– The cost to the feds to develop the Falcon/Dragons is a couple billion, not $544M for Dragon only. Though thats really a nit.

    -Similarly SpaceX/Orbital are NOT saving NASA any money. Per ton they cost about the same (See the CBO report “‘NASA’s Commercial Cargo Providers: Are They Ready To. Supply the Space Station in the Post-Shuttle Era?” May 26 []). Worse the only thing keeping the shuttles per flight cost higher, is the paperwork regulation differences. As the contractors who operated the fleet, staffed the centers, etc offered. If they could get the contract rules/oversight/etc that COTS/CRS were getting. They would lower the cost per flight to the Falcon/Dragon flight costs to NASA. Even though the shuttle carries 4 times as much cargo while also lifting more crew per flight then even proposed for Falcon flights.

    So ….
    Good news is: even the partially reusable Shuttle, operated incompetently by NASA, working to increase its operating costs even at the cost of worse safety; STILL showed reusables could and were dramatically lowering operational costs and improving safety. Minor improvements in the design and oversight/auditing rules (and demands for pork in the right districts) would dramatically lower costs and improve safety. New designs based on lessons learned (DC-X, Venture Star, upgraded Star-Raker), with available current technology, could offer far more dramatic cost savings and safty improvements.

    Bad news is: that was a really scarry bad thing for NASA, they would fight to avoid and discredit. Both with X-33 and related political efforts, refusal to even acknowlege the recept of companies proposals to lower cost per flight of Shuttle to COTS/CRS levels, and COTS/CRS where they manuvered to lock out the main companies for years, and pushed forward Less capable newSpace firms they could highlight the failures and risks of.

  2. Without having your inside experience I hope I might identify a hope for change in the Sanders campaign. They indicate little interest in space, but environmental studies are an interest. I have little hope of fixing things with parties that live on corporate donations. I don’t expect Spacex or Orbital or Sierra Nevada to reduce costs on expendable boosters. The hope awaits that reusable factor coming online. Demonstrated savings can help overcome the arguments for big cost. I hope the illustration comparing to a warship provokes some thought. Your article about the Star Raker still brings a lot of traffic. I hope to see more horizontal launch demonstrations, even if they are as small as our prototypes. Even our limited assets reveal some new technologies and solutions. I welcome all development from companies that can live without NASA. Other nations may not have the same problems, so answers will come one way or another. The question is: Do American voters want to maintain our leadership or align with a retro-tech pork barrel?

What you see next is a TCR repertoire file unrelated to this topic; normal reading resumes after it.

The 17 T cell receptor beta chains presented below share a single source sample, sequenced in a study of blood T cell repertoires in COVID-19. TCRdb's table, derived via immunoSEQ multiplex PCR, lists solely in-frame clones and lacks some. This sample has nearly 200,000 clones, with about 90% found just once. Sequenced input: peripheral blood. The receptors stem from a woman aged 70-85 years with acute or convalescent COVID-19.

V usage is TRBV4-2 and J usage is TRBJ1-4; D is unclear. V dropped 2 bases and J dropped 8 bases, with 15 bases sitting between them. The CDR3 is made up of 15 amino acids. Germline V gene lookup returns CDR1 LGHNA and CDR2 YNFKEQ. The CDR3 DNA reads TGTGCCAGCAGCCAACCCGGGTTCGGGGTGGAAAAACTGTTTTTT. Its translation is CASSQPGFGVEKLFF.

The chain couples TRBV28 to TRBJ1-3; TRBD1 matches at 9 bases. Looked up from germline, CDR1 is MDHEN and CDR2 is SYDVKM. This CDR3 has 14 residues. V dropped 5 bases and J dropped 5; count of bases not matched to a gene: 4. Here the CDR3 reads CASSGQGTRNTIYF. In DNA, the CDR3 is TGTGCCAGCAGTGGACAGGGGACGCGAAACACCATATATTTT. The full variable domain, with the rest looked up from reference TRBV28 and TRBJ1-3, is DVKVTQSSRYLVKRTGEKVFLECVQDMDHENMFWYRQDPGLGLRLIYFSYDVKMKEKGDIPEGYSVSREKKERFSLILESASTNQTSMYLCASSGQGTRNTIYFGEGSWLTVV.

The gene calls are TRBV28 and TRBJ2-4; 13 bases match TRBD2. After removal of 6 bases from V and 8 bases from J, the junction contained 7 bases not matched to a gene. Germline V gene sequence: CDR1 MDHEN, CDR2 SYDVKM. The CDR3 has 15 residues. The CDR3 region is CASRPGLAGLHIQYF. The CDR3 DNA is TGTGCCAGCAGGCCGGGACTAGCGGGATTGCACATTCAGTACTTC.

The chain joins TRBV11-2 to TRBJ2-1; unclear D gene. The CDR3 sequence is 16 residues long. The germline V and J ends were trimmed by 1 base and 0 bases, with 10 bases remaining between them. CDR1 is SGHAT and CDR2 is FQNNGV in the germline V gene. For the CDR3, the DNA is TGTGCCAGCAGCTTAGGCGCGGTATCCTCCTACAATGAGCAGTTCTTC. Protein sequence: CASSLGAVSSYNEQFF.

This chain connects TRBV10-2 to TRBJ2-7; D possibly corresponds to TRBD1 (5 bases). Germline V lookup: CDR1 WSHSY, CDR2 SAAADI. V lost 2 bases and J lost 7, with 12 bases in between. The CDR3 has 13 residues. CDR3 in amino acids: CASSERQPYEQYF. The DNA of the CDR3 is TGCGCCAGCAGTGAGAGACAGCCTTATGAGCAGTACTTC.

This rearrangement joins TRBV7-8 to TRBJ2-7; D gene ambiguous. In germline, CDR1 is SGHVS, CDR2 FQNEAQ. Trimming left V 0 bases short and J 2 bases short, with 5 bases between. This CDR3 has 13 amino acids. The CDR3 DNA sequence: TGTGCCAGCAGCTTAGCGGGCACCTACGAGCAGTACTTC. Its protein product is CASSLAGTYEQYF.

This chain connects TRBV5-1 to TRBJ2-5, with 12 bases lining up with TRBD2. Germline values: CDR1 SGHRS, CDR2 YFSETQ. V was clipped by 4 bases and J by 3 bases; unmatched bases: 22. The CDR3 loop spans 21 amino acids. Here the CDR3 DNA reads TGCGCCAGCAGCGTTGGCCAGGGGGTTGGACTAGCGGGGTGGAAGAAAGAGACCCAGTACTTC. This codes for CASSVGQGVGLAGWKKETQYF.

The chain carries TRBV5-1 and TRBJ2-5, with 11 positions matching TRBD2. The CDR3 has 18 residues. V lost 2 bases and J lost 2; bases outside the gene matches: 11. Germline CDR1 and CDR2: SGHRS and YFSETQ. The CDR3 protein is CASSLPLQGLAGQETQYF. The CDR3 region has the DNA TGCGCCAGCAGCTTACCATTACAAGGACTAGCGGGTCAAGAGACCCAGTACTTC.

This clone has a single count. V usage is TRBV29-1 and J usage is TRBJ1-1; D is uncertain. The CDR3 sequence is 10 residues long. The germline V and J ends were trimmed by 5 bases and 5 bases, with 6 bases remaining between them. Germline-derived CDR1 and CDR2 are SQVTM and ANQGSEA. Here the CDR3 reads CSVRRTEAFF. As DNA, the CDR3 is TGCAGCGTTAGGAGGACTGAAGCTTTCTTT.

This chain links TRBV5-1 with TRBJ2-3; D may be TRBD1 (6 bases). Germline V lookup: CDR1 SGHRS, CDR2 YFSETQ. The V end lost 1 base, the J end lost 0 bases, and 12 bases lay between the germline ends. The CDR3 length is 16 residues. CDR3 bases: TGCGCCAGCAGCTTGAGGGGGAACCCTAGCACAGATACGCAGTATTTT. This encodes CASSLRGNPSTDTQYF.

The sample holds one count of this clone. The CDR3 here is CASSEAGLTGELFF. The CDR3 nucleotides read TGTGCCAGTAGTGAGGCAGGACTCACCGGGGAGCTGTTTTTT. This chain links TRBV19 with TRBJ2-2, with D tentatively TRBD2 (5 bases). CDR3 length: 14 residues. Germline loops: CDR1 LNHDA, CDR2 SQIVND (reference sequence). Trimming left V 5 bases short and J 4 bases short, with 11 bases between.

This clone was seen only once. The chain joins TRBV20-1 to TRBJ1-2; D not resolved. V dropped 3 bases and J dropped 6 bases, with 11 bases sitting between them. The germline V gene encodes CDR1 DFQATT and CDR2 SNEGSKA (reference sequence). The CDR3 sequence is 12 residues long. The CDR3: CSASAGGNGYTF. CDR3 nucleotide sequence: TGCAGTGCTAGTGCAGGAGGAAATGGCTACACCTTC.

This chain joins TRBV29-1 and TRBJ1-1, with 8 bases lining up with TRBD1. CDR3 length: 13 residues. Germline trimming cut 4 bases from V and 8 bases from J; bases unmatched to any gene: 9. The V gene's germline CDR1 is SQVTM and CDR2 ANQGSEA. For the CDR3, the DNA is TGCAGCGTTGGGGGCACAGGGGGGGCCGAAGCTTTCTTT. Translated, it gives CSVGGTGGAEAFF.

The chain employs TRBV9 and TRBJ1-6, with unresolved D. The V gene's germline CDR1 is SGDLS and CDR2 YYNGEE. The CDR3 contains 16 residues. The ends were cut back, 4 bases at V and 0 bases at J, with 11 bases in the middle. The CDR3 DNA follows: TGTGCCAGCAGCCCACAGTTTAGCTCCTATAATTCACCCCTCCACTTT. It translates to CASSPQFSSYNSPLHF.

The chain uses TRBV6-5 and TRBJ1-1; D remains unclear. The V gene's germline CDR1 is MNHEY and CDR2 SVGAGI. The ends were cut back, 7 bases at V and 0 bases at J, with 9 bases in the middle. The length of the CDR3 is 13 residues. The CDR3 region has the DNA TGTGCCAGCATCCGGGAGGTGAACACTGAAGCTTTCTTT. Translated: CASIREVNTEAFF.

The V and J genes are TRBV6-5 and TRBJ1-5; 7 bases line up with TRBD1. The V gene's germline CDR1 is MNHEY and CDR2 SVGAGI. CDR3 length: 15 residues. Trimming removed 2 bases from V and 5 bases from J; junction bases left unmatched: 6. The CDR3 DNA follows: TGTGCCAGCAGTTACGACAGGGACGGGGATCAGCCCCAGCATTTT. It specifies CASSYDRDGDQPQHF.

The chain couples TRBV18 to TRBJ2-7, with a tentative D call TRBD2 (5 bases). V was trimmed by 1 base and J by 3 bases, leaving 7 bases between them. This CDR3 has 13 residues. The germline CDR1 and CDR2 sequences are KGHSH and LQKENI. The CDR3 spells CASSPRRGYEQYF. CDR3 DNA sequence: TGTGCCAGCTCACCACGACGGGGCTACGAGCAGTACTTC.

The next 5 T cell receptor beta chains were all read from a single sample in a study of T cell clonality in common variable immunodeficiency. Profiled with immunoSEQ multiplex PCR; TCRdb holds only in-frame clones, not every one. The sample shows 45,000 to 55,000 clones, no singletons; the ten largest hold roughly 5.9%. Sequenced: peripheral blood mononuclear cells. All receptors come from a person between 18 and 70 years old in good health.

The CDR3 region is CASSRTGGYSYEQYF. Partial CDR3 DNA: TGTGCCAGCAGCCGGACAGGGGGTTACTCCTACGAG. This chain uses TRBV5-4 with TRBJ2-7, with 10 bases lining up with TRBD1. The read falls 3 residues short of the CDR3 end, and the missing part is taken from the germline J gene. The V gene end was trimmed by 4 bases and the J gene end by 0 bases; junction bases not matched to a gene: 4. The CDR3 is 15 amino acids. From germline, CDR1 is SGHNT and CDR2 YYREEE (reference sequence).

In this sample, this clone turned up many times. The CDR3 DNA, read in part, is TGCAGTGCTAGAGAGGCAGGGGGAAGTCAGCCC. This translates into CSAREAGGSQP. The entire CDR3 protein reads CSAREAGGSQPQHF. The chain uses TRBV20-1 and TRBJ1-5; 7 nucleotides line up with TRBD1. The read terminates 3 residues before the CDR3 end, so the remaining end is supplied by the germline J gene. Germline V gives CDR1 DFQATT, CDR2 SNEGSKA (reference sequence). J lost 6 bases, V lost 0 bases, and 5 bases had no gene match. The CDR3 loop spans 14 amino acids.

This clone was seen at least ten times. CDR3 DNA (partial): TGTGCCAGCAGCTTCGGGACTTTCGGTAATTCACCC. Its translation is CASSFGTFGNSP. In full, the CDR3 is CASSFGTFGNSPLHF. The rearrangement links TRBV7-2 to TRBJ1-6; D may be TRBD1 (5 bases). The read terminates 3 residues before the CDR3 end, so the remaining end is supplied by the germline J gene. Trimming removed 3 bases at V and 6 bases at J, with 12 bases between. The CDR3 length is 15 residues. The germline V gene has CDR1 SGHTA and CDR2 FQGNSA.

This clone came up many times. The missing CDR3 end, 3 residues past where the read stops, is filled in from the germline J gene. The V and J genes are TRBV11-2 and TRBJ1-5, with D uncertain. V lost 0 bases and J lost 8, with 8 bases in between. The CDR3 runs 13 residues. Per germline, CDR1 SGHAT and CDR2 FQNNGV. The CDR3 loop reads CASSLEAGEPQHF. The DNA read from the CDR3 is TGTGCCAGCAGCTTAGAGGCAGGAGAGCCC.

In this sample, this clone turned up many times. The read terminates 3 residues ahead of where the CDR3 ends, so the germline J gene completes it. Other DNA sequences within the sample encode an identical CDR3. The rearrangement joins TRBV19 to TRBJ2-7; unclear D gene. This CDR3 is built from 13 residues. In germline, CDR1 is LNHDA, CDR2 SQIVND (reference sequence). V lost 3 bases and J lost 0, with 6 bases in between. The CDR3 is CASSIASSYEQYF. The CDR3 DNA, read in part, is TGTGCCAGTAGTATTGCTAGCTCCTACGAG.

• American voters really just want the pork, and don’t care for space.

      True about SpaceX not lowering costs, they are actually costing NASA more per ton or person then the shuttle did.

      Really you need a RLV (or mass production of cheap ELV) that can fly often, and a market to fly them often, so you can get economies of scale.

      Glad to hear folks still like my Star-Raker article. :). Sorry I didn’t notice you responded to me until now.

  3. How about new blog post eg. about SABRE and Skylon ?



    We welcome folks to write and submit articles to The articles are best when the writers know their subject so we welcome thos who advocate horizontal launch to write for us. Are you Guy Fawkes Mr. Anonymous?


Leave a Reply

Fill in your details below or click an icon to log in: Logo

You are commenting using your account. Log Out /  Change )

Google+ photo

You are commenting using your Google+ account. Log Out /  Change )

Twitter picture

You are commenting using your Twitter account. Log Out /  Change )

Facebook photo

You are commenting using your Facebook account. Log Out /  Change )


Connecting to %s